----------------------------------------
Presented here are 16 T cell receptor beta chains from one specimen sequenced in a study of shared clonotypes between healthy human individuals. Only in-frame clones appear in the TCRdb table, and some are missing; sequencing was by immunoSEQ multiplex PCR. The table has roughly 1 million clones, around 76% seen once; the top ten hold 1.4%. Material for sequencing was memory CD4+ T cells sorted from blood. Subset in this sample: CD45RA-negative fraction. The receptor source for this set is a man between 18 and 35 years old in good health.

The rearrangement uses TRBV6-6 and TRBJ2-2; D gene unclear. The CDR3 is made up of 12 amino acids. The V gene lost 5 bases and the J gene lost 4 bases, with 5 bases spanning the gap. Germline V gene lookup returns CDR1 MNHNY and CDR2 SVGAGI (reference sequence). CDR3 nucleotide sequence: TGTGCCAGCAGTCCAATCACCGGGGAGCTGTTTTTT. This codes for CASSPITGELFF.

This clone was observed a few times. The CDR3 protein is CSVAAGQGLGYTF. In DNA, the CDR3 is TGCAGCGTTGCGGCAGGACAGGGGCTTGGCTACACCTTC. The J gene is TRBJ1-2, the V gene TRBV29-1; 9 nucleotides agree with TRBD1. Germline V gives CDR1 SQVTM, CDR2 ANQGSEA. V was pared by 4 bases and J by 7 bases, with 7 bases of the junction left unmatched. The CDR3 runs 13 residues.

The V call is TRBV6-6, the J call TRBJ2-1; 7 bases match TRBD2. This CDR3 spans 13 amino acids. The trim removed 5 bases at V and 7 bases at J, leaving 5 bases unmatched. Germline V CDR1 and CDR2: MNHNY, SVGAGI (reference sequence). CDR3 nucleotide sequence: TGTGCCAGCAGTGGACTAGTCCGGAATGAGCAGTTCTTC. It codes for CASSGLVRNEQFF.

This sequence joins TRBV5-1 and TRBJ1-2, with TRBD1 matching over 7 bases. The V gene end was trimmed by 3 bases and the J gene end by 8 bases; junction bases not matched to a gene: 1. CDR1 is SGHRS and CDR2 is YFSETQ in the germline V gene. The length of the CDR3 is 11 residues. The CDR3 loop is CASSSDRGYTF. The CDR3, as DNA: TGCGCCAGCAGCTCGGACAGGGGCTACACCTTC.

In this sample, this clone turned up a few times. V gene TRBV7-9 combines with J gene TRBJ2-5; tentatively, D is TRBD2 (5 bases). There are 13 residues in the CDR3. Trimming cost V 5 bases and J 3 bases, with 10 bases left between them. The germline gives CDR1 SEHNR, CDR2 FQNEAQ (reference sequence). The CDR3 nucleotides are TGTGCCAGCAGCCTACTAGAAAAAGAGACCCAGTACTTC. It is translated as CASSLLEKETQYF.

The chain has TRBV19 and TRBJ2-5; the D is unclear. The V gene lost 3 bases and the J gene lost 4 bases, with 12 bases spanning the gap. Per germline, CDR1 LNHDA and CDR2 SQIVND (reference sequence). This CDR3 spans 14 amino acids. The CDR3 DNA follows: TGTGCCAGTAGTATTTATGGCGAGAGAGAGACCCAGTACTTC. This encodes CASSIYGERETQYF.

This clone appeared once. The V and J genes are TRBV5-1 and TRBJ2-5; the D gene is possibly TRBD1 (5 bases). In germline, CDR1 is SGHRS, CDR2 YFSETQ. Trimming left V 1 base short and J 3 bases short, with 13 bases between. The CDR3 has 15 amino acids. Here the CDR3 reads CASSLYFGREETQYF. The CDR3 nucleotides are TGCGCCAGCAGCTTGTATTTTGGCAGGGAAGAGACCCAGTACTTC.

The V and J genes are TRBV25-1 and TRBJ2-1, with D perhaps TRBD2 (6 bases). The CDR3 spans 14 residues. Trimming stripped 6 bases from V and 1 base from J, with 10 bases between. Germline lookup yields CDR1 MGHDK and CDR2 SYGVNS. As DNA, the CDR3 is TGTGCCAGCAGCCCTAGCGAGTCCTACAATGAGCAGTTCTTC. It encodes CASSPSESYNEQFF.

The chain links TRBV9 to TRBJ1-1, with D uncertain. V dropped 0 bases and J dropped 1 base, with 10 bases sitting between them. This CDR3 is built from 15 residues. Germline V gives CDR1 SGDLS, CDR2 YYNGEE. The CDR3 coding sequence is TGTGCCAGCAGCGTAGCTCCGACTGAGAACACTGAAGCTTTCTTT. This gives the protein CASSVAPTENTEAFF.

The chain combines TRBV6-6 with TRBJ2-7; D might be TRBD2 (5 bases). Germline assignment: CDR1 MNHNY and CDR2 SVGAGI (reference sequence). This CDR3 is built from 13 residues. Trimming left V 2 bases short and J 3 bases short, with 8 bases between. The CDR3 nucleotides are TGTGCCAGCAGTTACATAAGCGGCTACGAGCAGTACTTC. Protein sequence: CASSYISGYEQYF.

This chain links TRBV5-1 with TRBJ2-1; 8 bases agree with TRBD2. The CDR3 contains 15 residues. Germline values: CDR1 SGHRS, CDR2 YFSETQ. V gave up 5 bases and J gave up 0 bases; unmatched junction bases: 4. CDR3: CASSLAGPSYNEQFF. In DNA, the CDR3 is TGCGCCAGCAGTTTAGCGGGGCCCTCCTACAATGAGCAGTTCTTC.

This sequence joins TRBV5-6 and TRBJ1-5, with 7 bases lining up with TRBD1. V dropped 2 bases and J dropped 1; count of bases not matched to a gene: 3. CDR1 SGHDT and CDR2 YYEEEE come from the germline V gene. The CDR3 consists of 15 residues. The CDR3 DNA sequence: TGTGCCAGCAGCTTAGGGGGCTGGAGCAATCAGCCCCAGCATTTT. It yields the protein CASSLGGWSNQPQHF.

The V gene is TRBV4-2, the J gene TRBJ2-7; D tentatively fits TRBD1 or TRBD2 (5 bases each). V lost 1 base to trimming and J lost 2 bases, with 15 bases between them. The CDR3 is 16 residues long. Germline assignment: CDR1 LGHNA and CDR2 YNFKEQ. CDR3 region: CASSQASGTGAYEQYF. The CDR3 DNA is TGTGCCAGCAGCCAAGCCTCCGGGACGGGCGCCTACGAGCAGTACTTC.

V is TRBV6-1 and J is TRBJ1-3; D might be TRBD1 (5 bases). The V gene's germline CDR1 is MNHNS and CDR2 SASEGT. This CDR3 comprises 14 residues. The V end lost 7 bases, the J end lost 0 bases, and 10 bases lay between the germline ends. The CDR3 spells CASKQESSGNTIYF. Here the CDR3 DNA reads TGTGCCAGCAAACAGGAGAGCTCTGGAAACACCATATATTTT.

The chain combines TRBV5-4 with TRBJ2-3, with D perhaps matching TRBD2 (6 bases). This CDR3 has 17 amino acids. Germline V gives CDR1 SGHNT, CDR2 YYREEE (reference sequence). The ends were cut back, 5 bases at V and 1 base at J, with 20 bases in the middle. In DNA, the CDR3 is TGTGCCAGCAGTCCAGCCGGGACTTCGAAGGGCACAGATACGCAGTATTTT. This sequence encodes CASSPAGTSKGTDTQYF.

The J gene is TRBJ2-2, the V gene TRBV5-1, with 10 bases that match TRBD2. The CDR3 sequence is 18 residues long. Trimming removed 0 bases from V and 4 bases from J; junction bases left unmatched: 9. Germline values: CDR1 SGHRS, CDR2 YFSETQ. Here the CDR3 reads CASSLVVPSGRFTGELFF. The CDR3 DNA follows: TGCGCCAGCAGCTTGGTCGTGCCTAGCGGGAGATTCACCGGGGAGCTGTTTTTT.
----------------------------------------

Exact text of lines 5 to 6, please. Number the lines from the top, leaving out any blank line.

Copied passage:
This sequence joins TRBV5-1 and TRBJ1-2, with TRBD1 matching over 7 bases. The V gene end was trimmed by 3 bases and the J gene end by 8 bases; junction bases not matched to a gene: 1. CDR1 is SGHRS and CDR2 is YFSETQ in the germline V gene. The length of the CDR3 is 11 residues. The CDR3 loop is CASSSDRGYTF. The CDR3, as DNA: TGCGCCAGCAGCTCGGACAGGGGCTACACCTTC.

In this sample, this clone turned up a few times. V gene TRBV7-9 combines with J gene TRBJ2-5; tentatively, D is TRBD2 (5 bases). There are 13 residues in the CDR3. Trimming cost V 5 bases and J 3 bases, with 10 bases left between them. The germline gives CDR1 SEHNR, CDR2 FQNEAQ (reference sequence). The CDR3 nucleotides are TGTGCCAGCAGCCTACTAGAAAAAGAGACCCAGTACTTC. It is translated as CASSLLEKETQYF.